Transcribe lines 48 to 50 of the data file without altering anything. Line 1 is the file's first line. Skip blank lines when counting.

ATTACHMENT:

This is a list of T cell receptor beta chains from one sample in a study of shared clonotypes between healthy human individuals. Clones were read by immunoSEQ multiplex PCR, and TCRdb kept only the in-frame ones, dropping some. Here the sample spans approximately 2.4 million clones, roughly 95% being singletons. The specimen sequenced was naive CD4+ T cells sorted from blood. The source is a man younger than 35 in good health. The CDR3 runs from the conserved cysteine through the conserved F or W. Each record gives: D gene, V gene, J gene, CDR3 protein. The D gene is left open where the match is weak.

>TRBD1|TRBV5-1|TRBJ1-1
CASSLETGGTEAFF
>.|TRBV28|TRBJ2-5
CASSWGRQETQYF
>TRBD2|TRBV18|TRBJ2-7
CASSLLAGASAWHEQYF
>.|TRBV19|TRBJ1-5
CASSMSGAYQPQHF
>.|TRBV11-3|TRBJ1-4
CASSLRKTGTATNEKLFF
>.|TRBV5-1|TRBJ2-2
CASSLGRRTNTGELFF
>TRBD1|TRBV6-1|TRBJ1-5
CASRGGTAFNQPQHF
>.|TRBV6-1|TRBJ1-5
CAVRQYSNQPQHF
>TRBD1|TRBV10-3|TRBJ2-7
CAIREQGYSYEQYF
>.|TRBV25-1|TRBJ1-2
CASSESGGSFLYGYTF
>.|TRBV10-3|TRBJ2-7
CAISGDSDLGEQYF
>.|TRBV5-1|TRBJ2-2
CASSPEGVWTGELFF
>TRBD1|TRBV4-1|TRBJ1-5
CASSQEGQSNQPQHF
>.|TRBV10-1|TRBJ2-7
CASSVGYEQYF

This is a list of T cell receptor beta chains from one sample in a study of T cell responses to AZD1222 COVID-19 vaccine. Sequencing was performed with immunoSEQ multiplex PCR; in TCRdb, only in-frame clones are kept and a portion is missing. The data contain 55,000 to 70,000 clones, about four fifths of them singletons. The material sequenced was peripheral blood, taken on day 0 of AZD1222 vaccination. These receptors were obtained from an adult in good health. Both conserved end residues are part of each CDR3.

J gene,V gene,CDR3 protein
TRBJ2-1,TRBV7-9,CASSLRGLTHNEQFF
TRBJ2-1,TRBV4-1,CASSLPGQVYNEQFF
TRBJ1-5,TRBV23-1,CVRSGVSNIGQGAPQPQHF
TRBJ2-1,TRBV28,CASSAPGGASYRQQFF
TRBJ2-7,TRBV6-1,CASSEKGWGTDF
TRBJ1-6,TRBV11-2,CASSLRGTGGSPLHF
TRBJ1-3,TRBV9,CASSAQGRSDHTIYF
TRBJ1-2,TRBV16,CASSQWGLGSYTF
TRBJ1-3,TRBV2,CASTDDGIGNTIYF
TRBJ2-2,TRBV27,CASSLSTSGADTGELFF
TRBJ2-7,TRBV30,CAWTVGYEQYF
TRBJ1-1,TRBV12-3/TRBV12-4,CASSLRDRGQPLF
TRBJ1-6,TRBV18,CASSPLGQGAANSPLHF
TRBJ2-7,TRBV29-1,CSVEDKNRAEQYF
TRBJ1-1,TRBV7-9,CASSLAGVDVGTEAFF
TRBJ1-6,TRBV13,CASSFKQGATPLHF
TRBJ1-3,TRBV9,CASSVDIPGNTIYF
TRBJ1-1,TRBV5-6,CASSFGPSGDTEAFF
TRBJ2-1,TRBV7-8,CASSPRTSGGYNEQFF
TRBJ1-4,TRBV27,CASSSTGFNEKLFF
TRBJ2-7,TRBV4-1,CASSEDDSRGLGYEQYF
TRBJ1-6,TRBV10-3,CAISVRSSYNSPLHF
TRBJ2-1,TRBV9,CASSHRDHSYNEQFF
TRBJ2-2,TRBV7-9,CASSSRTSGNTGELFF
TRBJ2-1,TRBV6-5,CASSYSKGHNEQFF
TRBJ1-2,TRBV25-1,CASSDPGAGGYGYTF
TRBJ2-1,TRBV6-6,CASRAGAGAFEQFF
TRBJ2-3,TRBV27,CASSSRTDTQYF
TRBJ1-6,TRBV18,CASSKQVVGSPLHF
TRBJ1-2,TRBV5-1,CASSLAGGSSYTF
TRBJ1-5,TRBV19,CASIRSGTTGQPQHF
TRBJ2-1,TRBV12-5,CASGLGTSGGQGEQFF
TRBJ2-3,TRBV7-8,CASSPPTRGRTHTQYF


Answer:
TRBJ1-3,TRBV9,CASSVDIPGNTIYF
TRBJ1-1,TRBV5-6,CASSFGPSGDTEAFF
TRBJ2-1,TRBV7-8,CASSPRTSGGYNEQFF